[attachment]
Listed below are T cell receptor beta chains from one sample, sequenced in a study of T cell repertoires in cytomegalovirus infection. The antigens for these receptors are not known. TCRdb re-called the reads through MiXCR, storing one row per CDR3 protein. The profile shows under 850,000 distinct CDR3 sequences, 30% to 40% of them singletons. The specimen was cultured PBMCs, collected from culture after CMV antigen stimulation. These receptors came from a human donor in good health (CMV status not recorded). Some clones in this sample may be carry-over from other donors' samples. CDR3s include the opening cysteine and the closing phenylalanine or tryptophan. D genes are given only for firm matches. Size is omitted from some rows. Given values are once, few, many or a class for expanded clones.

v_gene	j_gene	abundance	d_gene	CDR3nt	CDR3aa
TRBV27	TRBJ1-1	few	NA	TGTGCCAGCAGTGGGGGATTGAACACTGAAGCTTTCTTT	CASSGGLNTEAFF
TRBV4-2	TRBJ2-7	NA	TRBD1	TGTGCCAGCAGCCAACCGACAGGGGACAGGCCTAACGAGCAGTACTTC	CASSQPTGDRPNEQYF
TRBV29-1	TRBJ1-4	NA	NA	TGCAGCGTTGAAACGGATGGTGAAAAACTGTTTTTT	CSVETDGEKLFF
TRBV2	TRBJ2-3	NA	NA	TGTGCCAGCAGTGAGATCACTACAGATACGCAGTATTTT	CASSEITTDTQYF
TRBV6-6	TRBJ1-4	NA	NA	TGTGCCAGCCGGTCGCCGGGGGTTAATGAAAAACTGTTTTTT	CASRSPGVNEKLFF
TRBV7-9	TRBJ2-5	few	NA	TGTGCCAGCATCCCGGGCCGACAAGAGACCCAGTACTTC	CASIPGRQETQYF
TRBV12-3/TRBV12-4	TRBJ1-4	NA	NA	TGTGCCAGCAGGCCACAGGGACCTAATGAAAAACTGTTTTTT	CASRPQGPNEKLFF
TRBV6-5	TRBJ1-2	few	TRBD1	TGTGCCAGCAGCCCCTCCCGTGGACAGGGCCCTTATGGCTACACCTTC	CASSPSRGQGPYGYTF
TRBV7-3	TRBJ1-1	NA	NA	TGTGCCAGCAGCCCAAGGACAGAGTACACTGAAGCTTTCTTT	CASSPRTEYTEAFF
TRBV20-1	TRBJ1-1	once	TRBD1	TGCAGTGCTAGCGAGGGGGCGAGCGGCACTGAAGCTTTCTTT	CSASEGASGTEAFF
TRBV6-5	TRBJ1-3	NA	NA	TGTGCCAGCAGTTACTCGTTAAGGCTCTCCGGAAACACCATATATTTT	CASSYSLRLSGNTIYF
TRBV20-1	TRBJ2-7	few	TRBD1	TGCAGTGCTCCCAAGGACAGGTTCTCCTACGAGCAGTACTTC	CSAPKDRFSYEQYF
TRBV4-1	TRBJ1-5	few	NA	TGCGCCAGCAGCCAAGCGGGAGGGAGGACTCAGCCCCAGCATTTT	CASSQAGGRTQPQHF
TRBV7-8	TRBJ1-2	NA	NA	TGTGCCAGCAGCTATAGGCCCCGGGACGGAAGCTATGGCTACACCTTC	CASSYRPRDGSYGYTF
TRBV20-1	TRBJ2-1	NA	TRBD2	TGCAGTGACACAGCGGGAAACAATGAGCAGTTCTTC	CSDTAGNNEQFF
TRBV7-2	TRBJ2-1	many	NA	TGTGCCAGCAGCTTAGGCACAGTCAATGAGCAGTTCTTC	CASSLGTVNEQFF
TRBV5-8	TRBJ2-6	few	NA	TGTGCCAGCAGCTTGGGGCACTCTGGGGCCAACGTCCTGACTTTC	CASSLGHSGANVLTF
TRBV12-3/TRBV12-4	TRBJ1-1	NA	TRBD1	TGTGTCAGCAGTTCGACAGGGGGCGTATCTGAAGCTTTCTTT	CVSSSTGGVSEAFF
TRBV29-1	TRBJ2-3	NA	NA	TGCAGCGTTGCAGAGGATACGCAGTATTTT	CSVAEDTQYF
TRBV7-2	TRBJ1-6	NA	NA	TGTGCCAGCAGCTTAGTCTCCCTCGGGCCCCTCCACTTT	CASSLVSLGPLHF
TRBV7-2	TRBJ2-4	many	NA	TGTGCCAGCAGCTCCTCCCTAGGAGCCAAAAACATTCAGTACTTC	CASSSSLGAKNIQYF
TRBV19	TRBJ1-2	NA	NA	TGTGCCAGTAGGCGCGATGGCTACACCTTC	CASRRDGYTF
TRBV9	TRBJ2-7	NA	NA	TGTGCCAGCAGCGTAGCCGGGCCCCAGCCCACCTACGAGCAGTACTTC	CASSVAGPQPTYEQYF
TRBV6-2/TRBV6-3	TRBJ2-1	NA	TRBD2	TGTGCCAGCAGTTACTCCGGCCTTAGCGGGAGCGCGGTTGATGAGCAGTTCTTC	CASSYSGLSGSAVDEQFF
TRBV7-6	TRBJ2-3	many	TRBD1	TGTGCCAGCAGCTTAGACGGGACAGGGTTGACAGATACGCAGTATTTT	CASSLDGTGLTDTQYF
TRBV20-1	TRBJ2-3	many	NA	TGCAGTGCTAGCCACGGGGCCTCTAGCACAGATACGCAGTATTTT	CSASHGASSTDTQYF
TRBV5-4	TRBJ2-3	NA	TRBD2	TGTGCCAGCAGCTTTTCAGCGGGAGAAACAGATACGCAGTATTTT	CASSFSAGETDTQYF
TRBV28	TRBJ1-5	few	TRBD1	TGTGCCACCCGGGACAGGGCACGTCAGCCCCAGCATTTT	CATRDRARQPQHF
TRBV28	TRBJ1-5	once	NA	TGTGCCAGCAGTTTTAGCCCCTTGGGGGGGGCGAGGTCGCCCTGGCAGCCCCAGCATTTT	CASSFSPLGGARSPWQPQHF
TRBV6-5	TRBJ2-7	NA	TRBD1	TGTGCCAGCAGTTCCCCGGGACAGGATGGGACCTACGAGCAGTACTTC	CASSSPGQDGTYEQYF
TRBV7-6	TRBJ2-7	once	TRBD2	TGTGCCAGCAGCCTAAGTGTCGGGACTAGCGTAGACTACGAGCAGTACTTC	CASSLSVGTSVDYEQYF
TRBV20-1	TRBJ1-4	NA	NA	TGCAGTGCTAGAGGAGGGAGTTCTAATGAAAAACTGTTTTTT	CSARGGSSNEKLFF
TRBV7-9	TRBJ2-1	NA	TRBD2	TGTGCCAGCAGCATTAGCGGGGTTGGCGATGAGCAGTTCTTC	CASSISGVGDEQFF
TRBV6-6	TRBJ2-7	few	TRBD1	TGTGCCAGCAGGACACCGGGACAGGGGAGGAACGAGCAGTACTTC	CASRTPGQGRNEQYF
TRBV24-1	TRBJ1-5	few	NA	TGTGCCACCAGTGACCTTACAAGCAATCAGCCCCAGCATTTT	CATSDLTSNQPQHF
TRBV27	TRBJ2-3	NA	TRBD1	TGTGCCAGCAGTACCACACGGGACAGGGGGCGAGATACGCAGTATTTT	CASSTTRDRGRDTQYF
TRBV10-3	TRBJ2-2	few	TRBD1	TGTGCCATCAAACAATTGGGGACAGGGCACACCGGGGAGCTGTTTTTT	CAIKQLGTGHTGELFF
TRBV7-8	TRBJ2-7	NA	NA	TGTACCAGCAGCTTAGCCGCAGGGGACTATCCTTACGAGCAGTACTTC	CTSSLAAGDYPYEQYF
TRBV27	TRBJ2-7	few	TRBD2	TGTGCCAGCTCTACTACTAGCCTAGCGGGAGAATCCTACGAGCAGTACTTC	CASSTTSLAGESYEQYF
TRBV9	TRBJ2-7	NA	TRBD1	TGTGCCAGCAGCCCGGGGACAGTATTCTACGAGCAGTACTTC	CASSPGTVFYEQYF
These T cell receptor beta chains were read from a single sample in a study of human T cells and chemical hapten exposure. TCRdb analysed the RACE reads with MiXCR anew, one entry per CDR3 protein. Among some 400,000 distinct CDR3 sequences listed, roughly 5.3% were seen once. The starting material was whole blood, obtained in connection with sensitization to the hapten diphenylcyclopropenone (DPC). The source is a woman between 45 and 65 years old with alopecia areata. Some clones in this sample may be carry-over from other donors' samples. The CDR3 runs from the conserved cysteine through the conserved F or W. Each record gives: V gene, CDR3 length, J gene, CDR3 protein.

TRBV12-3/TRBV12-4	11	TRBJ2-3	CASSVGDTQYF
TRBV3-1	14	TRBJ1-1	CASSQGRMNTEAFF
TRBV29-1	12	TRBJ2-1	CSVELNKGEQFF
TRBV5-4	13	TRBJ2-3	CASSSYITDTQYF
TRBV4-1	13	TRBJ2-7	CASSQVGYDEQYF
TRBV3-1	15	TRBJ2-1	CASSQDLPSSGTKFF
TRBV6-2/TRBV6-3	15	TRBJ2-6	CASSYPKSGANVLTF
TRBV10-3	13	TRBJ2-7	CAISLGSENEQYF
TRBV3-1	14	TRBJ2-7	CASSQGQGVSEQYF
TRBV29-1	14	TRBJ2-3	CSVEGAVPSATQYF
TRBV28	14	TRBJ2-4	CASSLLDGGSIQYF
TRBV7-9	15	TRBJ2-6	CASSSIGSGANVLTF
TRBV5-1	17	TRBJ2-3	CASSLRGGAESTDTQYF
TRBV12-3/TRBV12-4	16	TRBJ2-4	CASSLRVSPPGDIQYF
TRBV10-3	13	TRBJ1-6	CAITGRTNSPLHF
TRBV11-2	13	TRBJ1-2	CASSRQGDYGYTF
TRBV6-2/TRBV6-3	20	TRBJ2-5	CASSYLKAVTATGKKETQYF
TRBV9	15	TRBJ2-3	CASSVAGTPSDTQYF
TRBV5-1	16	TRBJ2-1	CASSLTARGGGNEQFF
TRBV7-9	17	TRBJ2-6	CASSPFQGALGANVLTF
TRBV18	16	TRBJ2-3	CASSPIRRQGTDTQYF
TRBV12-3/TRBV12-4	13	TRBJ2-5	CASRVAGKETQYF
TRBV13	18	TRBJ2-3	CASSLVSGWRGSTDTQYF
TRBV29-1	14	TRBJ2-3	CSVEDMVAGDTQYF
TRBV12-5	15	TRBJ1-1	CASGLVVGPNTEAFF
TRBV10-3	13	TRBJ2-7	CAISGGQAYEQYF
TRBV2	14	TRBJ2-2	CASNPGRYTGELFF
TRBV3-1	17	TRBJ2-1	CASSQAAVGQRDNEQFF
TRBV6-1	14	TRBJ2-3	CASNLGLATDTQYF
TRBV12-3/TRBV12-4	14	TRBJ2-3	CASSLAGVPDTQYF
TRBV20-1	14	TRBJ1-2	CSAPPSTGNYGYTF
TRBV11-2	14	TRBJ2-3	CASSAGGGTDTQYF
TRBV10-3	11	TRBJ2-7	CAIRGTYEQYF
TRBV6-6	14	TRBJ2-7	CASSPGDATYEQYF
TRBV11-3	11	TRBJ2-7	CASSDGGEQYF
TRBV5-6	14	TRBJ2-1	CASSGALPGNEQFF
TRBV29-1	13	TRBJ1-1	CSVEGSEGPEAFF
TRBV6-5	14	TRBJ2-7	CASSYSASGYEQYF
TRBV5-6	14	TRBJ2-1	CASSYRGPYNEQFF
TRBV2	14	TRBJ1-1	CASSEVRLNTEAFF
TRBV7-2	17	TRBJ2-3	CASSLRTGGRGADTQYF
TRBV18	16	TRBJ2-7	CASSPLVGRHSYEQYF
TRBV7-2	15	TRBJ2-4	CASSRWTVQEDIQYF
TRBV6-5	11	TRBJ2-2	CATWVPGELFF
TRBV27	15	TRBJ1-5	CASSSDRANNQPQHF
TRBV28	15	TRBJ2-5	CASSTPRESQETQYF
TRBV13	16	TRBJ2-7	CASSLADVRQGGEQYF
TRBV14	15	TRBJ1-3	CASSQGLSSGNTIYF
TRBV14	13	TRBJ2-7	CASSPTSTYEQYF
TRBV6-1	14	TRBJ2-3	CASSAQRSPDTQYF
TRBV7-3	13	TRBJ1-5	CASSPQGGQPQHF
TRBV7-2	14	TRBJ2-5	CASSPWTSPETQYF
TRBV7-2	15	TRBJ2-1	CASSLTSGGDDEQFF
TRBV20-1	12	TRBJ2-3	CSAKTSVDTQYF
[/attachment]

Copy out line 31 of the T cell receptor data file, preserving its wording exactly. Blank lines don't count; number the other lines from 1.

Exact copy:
TRBV28	TRBJ1-5	once	NA	TGTGCCAGCAGTTTTAGCCCCTTGGGGGGGGCGAGGTCGCCCTGGCAGCCCCAGCATTTT	CASSFSPLGGARSPWQPQHF